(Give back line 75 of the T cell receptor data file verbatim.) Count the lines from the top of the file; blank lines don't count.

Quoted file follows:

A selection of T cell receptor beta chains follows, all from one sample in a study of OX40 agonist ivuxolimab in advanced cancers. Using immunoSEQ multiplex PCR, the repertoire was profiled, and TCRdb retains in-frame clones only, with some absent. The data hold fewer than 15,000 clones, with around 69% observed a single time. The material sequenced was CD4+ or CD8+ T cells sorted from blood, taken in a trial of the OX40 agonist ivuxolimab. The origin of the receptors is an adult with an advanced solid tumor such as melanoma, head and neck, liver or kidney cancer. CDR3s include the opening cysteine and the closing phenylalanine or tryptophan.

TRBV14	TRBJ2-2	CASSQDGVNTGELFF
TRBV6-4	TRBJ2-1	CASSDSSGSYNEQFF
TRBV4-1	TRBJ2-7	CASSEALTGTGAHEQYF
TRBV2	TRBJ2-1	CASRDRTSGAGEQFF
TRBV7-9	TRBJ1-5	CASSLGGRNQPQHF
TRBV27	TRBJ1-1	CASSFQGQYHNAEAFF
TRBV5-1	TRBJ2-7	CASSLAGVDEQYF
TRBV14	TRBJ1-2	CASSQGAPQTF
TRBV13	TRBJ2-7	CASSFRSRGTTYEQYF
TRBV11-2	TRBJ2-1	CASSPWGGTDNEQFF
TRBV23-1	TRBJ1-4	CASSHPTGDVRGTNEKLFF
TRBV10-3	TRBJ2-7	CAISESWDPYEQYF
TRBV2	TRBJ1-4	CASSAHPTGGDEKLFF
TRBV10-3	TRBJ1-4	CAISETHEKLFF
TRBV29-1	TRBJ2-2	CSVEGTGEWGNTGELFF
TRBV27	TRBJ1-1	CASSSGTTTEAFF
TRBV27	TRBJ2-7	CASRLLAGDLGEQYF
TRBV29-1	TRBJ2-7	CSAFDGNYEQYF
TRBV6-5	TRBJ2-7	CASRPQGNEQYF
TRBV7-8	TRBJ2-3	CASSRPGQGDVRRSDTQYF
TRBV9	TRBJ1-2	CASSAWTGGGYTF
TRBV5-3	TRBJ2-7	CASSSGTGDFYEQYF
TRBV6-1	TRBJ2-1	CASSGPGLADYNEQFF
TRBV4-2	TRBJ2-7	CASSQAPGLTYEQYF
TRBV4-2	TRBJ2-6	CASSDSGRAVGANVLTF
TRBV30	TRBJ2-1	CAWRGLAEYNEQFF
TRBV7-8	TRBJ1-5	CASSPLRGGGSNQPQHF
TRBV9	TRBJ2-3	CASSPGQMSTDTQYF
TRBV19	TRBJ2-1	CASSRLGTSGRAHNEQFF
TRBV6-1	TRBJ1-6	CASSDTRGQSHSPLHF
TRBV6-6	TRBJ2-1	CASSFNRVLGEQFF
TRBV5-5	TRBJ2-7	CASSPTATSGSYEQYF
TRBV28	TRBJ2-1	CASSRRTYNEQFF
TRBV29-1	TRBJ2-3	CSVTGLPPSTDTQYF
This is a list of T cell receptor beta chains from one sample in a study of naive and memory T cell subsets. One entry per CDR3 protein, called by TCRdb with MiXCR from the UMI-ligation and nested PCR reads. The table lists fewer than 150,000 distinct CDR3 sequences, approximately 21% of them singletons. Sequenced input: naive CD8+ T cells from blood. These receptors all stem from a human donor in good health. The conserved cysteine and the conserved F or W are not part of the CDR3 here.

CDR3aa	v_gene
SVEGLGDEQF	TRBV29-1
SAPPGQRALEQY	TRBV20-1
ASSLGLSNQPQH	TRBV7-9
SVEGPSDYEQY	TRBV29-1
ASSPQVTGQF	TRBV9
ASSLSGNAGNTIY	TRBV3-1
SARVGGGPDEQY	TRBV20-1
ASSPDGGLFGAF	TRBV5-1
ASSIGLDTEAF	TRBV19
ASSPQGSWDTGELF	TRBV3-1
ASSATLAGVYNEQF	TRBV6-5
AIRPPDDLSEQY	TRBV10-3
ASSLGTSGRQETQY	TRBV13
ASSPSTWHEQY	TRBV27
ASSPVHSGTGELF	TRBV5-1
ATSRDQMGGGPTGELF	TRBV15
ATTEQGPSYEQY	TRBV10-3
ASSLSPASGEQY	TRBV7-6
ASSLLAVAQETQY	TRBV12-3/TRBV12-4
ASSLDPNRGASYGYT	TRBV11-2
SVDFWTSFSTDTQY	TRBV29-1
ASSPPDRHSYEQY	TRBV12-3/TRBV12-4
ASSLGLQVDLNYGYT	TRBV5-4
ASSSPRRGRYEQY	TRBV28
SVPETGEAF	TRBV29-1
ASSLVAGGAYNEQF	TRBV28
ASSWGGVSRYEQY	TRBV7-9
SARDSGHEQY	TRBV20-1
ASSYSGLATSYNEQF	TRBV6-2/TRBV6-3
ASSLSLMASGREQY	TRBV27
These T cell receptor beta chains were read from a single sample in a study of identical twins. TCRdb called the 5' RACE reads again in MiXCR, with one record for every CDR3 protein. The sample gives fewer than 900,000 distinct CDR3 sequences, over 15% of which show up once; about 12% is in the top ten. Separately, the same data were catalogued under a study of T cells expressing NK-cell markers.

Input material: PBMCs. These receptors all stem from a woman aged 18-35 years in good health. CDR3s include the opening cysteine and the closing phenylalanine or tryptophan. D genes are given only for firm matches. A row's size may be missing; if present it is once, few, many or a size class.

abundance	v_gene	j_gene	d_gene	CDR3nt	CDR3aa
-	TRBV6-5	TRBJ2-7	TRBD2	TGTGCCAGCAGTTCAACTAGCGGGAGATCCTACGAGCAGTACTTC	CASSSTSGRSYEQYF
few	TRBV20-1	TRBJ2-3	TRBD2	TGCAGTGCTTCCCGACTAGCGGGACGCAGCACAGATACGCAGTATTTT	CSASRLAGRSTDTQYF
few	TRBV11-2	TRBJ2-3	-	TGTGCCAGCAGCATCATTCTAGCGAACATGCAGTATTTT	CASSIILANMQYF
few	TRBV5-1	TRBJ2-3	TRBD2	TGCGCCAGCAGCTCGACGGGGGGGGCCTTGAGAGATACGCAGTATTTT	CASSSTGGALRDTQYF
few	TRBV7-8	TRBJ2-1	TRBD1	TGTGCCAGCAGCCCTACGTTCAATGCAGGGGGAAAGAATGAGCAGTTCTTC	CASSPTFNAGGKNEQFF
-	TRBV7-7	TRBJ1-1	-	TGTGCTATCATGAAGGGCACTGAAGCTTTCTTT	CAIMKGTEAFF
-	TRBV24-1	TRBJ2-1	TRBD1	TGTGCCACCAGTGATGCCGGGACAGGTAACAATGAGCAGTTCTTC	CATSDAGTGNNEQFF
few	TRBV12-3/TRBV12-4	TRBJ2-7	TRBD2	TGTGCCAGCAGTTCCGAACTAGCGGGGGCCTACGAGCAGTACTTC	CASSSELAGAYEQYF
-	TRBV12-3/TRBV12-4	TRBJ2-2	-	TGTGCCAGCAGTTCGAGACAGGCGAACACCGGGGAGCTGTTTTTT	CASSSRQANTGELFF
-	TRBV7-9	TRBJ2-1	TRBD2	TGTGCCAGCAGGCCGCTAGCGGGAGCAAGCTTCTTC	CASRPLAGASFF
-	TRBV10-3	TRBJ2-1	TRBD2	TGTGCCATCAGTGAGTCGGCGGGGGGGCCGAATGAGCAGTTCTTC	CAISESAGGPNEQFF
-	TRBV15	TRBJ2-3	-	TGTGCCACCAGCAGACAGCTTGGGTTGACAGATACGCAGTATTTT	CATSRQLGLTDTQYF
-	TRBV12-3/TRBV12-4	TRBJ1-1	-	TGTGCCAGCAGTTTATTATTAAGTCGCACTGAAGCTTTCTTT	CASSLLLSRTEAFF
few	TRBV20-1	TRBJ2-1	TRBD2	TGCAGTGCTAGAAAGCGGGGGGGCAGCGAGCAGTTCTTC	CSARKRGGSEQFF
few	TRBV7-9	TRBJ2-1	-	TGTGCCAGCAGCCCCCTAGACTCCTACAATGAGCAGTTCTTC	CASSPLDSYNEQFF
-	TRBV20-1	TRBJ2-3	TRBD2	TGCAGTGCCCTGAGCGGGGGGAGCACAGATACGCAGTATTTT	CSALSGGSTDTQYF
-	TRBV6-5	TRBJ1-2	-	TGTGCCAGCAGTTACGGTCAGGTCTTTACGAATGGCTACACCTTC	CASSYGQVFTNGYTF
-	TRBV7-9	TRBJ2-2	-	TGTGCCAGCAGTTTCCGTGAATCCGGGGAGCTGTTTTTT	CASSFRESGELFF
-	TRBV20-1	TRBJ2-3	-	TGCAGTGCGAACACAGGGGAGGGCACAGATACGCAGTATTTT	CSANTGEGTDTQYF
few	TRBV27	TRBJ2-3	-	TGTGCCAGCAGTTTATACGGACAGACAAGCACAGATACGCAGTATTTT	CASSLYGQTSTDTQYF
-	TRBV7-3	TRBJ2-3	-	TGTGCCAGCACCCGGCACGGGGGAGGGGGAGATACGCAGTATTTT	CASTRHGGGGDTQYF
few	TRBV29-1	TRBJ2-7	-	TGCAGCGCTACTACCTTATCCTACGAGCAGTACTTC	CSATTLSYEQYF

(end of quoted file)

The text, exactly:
few	TRBV7-8	TRBJ2-1	TRBD1	TGTGCCAGCAGCCCTACGTTCAATGCAGGGGGAAAGAATGAGCAGTTCTTC	CASSPTFNAGGKNEQFF